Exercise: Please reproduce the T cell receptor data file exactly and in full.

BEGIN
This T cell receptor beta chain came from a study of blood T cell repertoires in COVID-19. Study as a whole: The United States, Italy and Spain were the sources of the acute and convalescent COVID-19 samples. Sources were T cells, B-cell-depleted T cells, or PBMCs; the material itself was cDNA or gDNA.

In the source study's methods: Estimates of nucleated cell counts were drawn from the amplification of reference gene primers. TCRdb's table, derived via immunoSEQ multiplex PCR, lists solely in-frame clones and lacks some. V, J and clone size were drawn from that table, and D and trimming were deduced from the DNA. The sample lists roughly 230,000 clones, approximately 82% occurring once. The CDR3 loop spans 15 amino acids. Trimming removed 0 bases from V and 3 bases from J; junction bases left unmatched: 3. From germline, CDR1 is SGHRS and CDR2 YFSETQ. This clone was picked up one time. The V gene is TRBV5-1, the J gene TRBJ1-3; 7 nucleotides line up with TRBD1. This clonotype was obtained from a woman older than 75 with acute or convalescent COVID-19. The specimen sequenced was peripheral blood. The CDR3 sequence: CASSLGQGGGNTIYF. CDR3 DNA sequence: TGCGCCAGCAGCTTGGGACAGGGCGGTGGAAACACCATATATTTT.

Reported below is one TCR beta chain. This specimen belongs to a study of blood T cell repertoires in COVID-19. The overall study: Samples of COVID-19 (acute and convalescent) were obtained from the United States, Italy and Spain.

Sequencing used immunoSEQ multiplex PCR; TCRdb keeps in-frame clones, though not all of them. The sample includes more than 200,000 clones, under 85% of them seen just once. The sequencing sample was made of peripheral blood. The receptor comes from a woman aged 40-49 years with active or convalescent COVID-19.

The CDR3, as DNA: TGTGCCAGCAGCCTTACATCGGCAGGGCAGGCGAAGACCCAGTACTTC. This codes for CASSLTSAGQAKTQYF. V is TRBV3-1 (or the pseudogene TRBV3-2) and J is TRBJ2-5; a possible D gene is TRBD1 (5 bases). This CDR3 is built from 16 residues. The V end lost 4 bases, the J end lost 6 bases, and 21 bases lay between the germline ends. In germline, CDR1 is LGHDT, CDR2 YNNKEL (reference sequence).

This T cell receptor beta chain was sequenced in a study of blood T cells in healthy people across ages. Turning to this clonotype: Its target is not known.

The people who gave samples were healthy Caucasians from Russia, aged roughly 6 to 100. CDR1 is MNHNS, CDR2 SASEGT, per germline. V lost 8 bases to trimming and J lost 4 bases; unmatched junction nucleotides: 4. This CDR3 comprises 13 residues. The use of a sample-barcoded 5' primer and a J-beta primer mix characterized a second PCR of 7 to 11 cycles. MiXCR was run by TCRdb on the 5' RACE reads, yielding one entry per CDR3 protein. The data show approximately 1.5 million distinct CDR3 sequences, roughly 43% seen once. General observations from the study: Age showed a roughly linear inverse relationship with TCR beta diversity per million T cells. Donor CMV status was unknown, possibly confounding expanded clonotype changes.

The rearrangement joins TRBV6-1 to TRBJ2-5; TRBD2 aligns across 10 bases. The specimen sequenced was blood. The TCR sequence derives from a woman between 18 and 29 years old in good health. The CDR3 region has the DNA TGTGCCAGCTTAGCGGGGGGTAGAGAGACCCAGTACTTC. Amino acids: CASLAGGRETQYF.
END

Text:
This T cell receptor beta chain came from a study of blood T cell repertoires in COVID-19. Study as a whole: The United States, Italy and Spain were the sources of the acute and convalescent COVID-19 samples. Sources were T cells, B-cell-depleted T cells, or PBMCs; the material itself was cDNA or gDNA.

In the source study's methods: Estimates of nucleated cell counts were drawn from the amplification of reference gene primers. TCRdb's table, derived via immunoSEQ multiplex PCR, lists solely in-frame clones and lacks some. V, J and clone size were drawn from that table, and D and trimming were deduced from the DNA. The sample lists roughly 230,000 clones, approximately 82% occurring once. The CDR3 loop spans 15 amino acids. Trimming removed 0 bases from V and 3 bases from J; junction bases left unmatched: 3. From germline, CDR1 is SGHRS and CDR2 YFSETQ. This clone was picked up one time. The V gene is TRBV5-1, the J gene TRBJ1-3; 7 nucleotides line up with TRBD1. This clonotype was obtained from a woman older than 75 with acute or convalescent COVID-19. The specimen sequenced was peripheral blood. The CDR3 sequence: CASSLGQGGGNTIYF. CDR3 DNA sequence: TGCGCCAGCAGCTTGGGACAGGGCGGTGGAAACACCATATATTTT.

Reported below is one TCR beta chain. This specimen belongs to a study of blood T cell repertoires in COVID-19. The overall study: Samples of COVID-19 (acute and convalescent) were obtained from the United States, Italy and Spain.

Sequencing used immunoSEQ multiplex PCR; TCRdb keeps in-frame clones, though not all of them. The sample includes more than 200,000 clones, under 85% of them seen just once. The sequencing sample was made of peripheral blood. The receptor comes from a woman aged 40-49 years with active or convalescent COVID-19.

The CDR3, as DNA: TGTGCCAGCAGCCTTACATCGGCAGGGCAGGCGAAGACCCAGTACTTC. This codes for CASSLTSAGQAKTQYF. V is TRBV3-1 (or the pseudogene TRBV3-2) and J is TRBJ2-5; a possible D gene is TRBD1 (5 bases). This CDR3 is built from 16 residues. The V end lost 4 bases, the J end lost 6 bases, and 21 bases lay between the germline ends. In germline, CDR1 is LGHDT, CDR2 YNNKEL (reference sequence).

This T cell receptor beta chain was sequenced in a study of blood T cells in healthy people across ages. Turning to this clonotype: Its target is not known.

The people who gave samples were healthy Caucasians from Russia, aged roughly 6 to 100. CDR1 is MNHNS, CDR2 SASEGT, per germline. V lost 8 bases to trimming and J lost 4 bases; unmatched junction nucleotides: 4. This CDR3 comprises 13 residues. The use of a sample-barcoded 5' primer and a J-beta primer mix characterized a second PCR of 7 to 11 cycles. MiXCR was run by TCRdb on the 5' RACE reads, yielding one entry per CDR3 protein. The data show approximately 1.5 million distinct CDR3 sequences, roughly 43% seen once. General observations from the study: Age showed a roughly linear inverse relationship with TCR beta diversity per million T cells. Donor CMV status was unknown, possibly confounding expanded clonotype changes.

The rearrangement joins TRBV6-1 to TRBJ2-5; TRBD2 aligns across 10 bases. The specimen sequenced was blood. The TCR sequence derives from a woman between 18 and 29 years old in good health. The CDR3 region has the DNA TGTGCCAGCTTAGCGGGGGGTAGAGAGACCCAGTACTTC. Amino acids: CASLAGGRETQYF.